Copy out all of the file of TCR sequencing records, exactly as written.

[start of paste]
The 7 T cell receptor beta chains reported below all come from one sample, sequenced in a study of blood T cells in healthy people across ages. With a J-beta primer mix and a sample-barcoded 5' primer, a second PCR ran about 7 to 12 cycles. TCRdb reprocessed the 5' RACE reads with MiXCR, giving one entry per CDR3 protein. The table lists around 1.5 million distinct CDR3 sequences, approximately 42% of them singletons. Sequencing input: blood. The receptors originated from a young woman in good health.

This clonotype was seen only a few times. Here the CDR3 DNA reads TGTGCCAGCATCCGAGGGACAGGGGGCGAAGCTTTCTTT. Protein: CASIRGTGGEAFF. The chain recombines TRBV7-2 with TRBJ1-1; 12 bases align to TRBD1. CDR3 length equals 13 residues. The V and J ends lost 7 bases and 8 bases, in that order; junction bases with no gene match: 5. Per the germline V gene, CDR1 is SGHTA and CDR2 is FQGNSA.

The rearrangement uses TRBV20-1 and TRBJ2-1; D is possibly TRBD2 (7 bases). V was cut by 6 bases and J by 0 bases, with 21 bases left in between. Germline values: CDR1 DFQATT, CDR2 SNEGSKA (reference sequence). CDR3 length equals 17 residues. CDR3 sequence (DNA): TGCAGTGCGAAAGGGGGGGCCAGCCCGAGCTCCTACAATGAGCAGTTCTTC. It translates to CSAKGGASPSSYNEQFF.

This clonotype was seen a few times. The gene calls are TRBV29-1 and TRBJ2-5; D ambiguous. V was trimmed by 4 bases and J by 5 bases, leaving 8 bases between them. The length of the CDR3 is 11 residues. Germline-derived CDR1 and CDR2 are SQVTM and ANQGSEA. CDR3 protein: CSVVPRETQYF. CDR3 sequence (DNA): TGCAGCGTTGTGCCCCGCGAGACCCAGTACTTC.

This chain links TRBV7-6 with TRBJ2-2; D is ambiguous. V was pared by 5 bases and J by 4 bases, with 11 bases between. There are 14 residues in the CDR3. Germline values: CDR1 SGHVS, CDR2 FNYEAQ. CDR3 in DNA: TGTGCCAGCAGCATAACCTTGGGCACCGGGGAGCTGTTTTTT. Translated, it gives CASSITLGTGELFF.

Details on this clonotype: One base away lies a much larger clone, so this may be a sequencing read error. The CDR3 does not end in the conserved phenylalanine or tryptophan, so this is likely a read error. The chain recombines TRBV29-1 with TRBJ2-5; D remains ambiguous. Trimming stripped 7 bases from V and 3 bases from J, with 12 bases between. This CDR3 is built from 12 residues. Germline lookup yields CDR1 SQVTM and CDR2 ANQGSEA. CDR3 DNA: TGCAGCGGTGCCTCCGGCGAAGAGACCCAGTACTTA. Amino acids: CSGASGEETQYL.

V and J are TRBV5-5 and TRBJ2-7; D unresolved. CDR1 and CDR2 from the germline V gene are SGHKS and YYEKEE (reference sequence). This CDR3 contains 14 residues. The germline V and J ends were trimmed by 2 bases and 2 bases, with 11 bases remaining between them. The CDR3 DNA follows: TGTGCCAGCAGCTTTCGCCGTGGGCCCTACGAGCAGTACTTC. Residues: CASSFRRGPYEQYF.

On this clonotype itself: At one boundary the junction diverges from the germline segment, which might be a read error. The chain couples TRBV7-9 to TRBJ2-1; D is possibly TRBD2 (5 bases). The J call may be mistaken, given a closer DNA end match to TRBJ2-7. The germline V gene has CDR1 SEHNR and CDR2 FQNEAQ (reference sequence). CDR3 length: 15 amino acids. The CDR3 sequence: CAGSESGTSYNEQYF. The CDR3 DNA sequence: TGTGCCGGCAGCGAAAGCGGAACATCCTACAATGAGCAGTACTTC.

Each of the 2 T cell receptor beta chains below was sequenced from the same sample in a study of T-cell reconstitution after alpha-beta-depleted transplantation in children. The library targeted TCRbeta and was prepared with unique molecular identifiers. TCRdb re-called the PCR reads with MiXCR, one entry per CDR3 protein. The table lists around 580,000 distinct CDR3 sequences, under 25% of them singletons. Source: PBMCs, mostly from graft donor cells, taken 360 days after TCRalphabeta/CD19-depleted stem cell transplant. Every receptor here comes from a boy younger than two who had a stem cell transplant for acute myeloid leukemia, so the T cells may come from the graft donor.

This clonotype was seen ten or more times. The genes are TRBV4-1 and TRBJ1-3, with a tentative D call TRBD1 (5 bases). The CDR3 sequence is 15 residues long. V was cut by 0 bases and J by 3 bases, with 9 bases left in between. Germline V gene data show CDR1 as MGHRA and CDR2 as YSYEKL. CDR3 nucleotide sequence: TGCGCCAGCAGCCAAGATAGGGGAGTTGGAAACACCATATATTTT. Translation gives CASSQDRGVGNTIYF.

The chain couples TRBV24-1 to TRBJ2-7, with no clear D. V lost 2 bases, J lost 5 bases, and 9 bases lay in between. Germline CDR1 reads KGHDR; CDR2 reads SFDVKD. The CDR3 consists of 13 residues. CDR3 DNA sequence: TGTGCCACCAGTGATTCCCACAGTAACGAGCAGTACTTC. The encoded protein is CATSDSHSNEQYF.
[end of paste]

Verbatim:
The 7 T cell receptor beta chains reported below all come from one sample, sequenced in a study of blood T cells in healthy people across ages. With a J-beta primer mix and a sample-barcoded 5' primer, a second PCR ran about 7 to 12 cycles. TCRdb reprocessed the 5' RACE reads with MiXCR, giving one entry per CDR3 protein. The table lists around 1.5 million distinct CDR3 sequences, approximately 42% of them singletons. Sequencing input: blood. The receptors originated from a young woman in good health.

This clonotype was seen only a few times. Here the CDR3 DNA reads TGTGCCAGCATCCGAGGGACAGGGGGCGAAGCTTTCTTT. Protein: CASIRGTGGEAFF. The chain recombines TRBV7-2 with TRBJ1-1; 12 bases align to TRBD1. CDR3 length equals 13 residues. The V and J ends lost 7 bases and 8 bases, in that order; junction bases with no gene match: 5. Per the germline V gene, CDR1 is SGHTA and CDR2 is FQGNSA.

The rearrangement uses TRBV20-1 and TRBJ2-1; D is possibly TRBD2 (7 bases). V was cut by 6 bases and J by 0 bases, with 21 bases left in between. Germline values: CDR1 DFQATT, CDR2 SNEGSKA (reference sequence). CDR3 length equals 17 residues. CDR3 sequence (DNA): TGCAGTGCGAAAGGGGGGGCCAGCCCGAGCTCCTACAATGAGCAGTTCTTC. It translates to CSAKGGASPSSYNEQFF.

This clonotype was seen a few times. The gene calls are TRBV29-1 and TRBJ2-5; D ambiguous. V was trimmed by 4 bases and J by 5 bases, leaving 8 bases between them. The length of the CDR3 is 11 residues. Germline-derived CDR1 and CDR2 are SQVTM and ANQGSEA. CDR3 protein: CSVVPRETQYF. CDR3 sequence (DNA): TGCAGCGTTGTGCCCCGCGAGACCCAGTACTTC.

This chain links TRBV7-6 with TRBJ2-2; D is ambiguous. V was pared by 5 bases and J by 4 bases, with 11 bases between. There are 14 residues in the CDR3. Germline values: CDR1 SGHVS, CDR2 FNYEAQ. CDR3 in DNA: TGTGCCAGCAGCATAACCTTGGGCACCGGGGAGCTGTTTTTT. Translated, it gives CASSITLGTGELFF.

Details on this clonotype: One base away lies a much larger clone, so this may be a sequencing read error. The CDR3 does not end in the conserved phenylalanine or tryptophan, so this is likely a read error. The chain recombines TRBV29-1 with TRBJ2-5; D remains ambiguous. Trimming stripped 7 bases from V and 3 bases from J, with 12 bases between. This CDR3 is built from 12 residues. Germline lookup yields CDR1 SQVTM and CDR2 ANQGSEA. CDR3 DNA: TGCAGCGGTGCCTCCGGCGAAGAGACCCAGTACTTA. Amino acids: CSGASGEETQYL.

V and J are TRBV5-5 and TRBJ2-7; D unresolved. CDR1 and CDR2 from the germline V gene are SGHKS and YYEKEE (reference sequence). This CDR3 contains 14 residues. The germline V and J ends were trimmed by 2 bases and 2 bases, with 11 bases remaining between them. The CDR3 DNA follows: TGTGCCAGCAGCTTTCGCCGTGGGCCCTACGAGCAGTACTTC. Residues: CASSFRRGPYEQYF.

On this clonotype itself: At one boundary the junction diverges from the germline segment, which might be a read error. The chain couples TRBV7-9 to TRBJ2-1; D is possibly TRBD2 (5 bases). The J call may be mistaken, given a closer DNA end match to TRBJ2-7. The germline V gene has CDR1 SEHNR and CDR2 FQNEAQ (reference sequence). CDR3 length: 15 amino acids. The CDR3 sequence: CAGSESGTSYNEQYF. The CDR3 DNA sequence: TGTGCCGGCAGCGAAAGCGGAACATCCTACAATGAGCAGTACTTC.

Each of the 2 T cell receptor beta chains below was sequenced from the same sample in a study of T-cell reconstitution after alpha-beta-depleted transplantation in children. The library targeted TCRbeta and was prepared with unique molecular identifiers. TCRdb re-called the PCR reads with MiXCR, one entry per CDR3 protein. The table lists around 580,000 distinct CDR3 sequences, under 25% of them singletons. Source: PBMCs, mostly from graft donor cells, taken 360 days after TCRalphabeta/CD19-depleted stem cell transplant. Every receptor here comes from a boy younger than two who had a stem cell transplant for acute myeloid leukemia, so the T cells may come from the graft donor.

This clonotype was seen ten or more times. The genes are TRBV4-1 and TRBJ1-3, with a tentative D call TRBD1 (5 bases). The CDR3 sequence is 15 residues long. V was cut by 0 bases and J by 3 bases, with 9 bases left in between. Germline V gene data show CDR1 as MGHRA and CDR2 as YSYEKL. CDR3 nucleotide sequence: TGCGCCAGCAGCCAAGATAGGGGAGTTGGAAACACCATATATTTT. Translation gives CASSQDRGVGNTIYF.

The chain couples TRBV24-1 to TRBJ2-7, with no clear D. V lost 2 bases, J lost 5 bases, and 9 bases lay in between. Germline CDR1 reads KGHDR; CDR2 reads SFDVKD. The CDR3 consists of 13 residues. CDR3 DNA sequence: TGTGCCACCAGTGATTCCCACAGTAACGAGCAGTACTTC. The encoded protein is CATSDSHSNEQYF.